3. The pluralist model: This hybrid model takes into account the party’s multi-layered role in our politics. On this model, the party stands in part for ordinary voters who make up the base of the party, in part for the party elites who run it, and in part for the activists in between—the party faithful, who knock on doors and show up at rallies and caucuses and provide much of the party’s energy.

The party faithful are much more heavily involved in the party than ordinary voters, but much less influential than the Koch brothers. One major worry we have about the shift from official parties to shadow parties is that the party faithful may get squeezed out, leaving us with a politics that is more centralized and broadcast-like. This kind of politics leaves little room for the vibrant, unruly, participatory sort of democracy that is driven by large numbers of people who feel strongly about their politics but don’t have an extra few million dollars lying around.

For more see the paper. Cross-posted on the Balkinization.

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A war within the Republican party?


Coauthored with Joseph Fishkin, University of Texas Law School

A recent story perfectly embodied the central puzzle in a paper that we recently published in the Supreme Court Review. The story tells about the war between the Koch brothers and the Republican National Committee over whose database of voter information will be used in 2016. It sounds a little arcane, but voter data is the lifeblood of any campaign: who is on your side, who do you need to persuade, who is a reliable voter, and where do they live? Keeping track of all this and providing the information to campaigns is a classic function of political parties—a function that is central, as Jack points out, to what parties do in the information age. In the past this function has been carried out by the official parties. But now the Koch brothers have built a database that is easier to use and well liked by campaigns. GOP leaders, however, are nervous about having such an important campaign instrument in the control of private actors rather than the formal party structure. The story, in short, is about the war between the official parties and what we call the shadow parties – the SuperPACs and nonprofits now playing an increasingly important role in the electoral process. These days the shadow parties are doing a lot more than taking out some ads. They are taking over major functions once reserved for the official parties.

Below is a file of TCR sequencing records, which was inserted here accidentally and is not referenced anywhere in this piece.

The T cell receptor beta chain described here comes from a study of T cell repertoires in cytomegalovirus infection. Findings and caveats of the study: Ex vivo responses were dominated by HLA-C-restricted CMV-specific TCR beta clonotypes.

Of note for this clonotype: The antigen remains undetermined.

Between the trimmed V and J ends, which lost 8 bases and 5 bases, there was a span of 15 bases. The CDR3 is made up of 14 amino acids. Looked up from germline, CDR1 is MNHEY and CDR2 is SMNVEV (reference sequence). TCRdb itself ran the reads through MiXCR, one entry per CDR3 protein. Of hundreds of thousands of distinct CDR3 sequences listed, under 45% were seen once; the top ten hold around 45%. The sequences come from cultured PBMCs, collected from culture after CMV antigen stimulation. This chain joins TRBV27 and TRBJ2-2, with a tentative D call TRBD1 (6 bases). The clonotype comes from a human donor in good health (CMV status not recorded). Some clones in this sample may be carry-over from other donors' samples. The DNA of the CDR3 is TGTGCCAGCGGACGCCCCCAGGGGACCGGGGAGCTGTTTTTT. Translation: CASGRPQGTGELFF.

Our article begins with McCutcheon v Federal Election Commission, which struck down the FECA’s caps on how much hard money in toto one donor could give to candidates and party committees in a given year. It quickly morphs into a rumination on the future of the party system. That’s because McCutcheon can only be understood against the deep shifts taking place in American politics.

By some measures, the parties are stronger than ever. Party identity is very strong, and the Democratic Party and the Republican Party are at the height of their power. Other measures suggest that the parties are losing their grip on politics to “outside groups,” which have taken over a startling array of core party functions. But these “outside groups” are deeply and durably aligned with one party or the other. They are run by consummate party insiders. That’s why we call them shadow parties. For reasons we discuss, the shadow parties aren’t lone wolves. They are deeply intertwined with the official parties and properly understood as part of what we call the “the party writ large” – the large network of donors, activists, and organizations that constitute the party.

The explosive growth of outside groups explains why many campaign-finance supporters saw a silver lining to Shaun McCutcheon’s suit. The crude version of the “silver lining” argument suggests that McCutcheon will shore up the parties against outside spenders. The more nuanced argument—and the emerging conventional wisdom in the field—is that McCutcheon will level the playing field between the official party leaders and the shadow parties by allowing donors to pour more money into the official party structure.

We are skeptical. It’s not that the hoped-for effect won’t exist. It will. Some funds that would have flowed to outside groups will seep back into the official party structure. But we think the effect will be modest. Moreover, the crude argument—pitting “outside” funders against “the parties”—fundamentally misdiagnoses the problem. The real problem with the growth of shadow parties has less to do with the “strength” or “weakness” of the official parties relative to outside groups and more to do with who exercises power within the parties writ large. What we are witnessing is not outside spenders pulling power away from the parties but an intraparty battle for the heart and soul of the party writ large.